[e2e] QBONE abandon QoS research ?

Simon Leinen simon at limmat.switch.ch
Mon Nov 8 12:05:50 PST 2004

Olivier Bonaventure writes:
> Research networks like I2 or GEANT in Europe are often
> overprovisionned and do not necessarily need QoS.

As someone who helps run such a network (a small European "NREN"),
I tend to agree.

> Furthermore, their customers usually do not pay directly

True in some places.  Our users (R&E institutions) certainly do pay us
directly.  Our charging scheme is probably at least as complex as any
commercial ISP's, and includes volume- (differentiated by destination
and time of day) and access-rate-based components.

Because we do charge our users, we have LESS, not more need for QoS
mechanisms in our network, because we can maintain a healthy (if slow)
feedback loop between user behavior and the resources available for
upgrading the backbone.  (Although most "end" users don't pay or even
see our bills, they get various kinds of signals from those who do.)

Given our cost structure and the approximate elasticities of customer
traffic demand and willingness to pay, I'm pretty sure that we can
continue building out our backbone in this overprovisioned regime for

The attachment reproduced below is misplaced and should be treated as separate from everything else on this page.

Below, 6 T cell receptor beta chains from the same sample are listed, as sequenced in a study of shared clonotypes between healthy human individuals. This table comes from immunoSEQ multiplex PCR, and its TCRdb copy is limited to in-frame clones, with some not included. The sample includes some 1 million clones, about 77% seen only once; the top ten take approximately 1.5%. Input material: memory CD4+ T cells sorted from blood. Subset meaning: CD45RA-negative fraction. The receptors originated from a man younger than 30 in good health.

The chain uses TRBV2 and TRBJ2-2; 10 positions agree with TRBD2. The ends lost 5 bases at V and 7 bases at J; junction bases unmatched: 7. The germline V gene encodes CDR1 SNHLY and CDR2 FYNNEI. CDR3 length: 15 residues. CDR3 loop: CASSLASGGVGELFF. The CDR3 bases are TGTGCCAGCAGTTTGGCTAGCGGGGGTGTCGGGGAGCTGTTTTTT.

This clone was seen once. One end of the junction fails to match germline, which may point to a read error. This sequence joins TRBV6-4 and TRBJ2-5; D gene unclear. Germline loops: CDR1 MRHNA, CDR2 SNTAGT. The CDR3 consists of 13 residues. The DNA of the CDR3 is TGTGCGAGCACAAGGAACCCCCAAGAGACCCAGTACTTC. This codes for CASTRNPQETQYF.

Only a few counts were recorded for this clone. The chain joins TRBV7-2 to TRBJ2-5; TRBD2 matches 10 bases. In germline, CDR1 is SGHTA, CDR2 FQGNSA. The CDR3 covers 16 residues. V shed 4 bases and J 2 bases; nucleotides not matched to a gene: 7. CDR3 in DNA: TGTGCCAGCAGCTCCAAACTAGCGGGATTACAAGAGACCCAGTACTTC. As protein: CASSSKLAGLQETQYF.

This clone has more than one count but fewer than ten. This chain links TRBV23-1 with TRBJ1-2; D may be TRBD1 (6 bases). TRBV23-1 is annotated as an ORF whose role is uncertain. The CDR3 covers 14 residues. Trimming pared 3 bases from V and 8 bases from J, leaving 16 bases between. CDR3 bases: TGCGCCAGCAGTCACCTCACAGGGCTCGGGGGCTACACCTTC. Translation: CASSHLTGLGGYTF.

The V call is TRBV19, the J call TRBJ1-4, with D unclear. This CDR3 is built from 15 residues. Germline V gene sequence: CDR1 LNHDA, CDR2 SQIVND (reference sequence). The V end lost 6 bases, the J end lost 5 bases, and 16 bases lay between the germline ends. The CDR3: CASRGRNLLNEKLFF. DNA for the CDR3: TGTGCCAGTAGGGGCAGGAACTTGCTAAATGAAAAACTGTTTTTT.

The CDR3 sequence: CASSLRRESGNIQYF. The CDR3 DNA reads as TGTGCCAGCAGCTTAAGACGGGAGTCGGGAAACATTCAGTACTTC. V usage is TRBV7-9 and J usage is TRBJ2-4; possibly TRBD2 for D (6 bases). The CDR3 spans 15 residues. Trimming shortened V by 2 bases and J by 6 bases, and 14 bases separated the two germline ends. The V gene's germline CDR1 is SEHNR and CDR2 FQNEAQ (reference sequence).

many years to come.  On the other hand we're not here to make money,
although we do compete with commercial ISPs in a way.

> and there is no strict incentive for stringent SLAs.

As some of us serve hospitals and such, the question of well-defined
SLAs does come up occasionally even for research networks.  It's true
that customers tend to feel more entitled to SLAs when they pay for
the service directly.  It's also true that the uptake of SLAs in the
research network space is slow, but I don't think lack of QoS
mechanisms is an important reason for that.

How "tight" or "stringent" these SLAs need to be is another question.
In many cases customers are mostly interested in availability
guarantees.  Others say they need N Mb/s guaranteed bandwidth, but in
fact they are only worried that they can transfer M Megabytes of bulk
data through our network and back every afternoon and be damn sure
that the results are back in time for the evening news whether

> Commercial ISPs have stringent QoS needs. See :

  [pointers to two papers by employees of a large vendor of expensive
   QoS-capable core network equipment explaining network operators why
   they need this]

(Why does this make me think of Randy Bush talking about "IntServ,
DiffServ, and SelfServ"? :-)

I know many commercial ISPs that don't have stringent QoS needs.
Or maybe they just don't know it yet.

Of course those that do probably make all the money.  Whether they add
sufficient value to justify the additional complexity in the long run
is another question.

Note that I do think a mechanism like diffserv is a great tool to have
in my toolkit.  I just hope I'll never have to use it :-)

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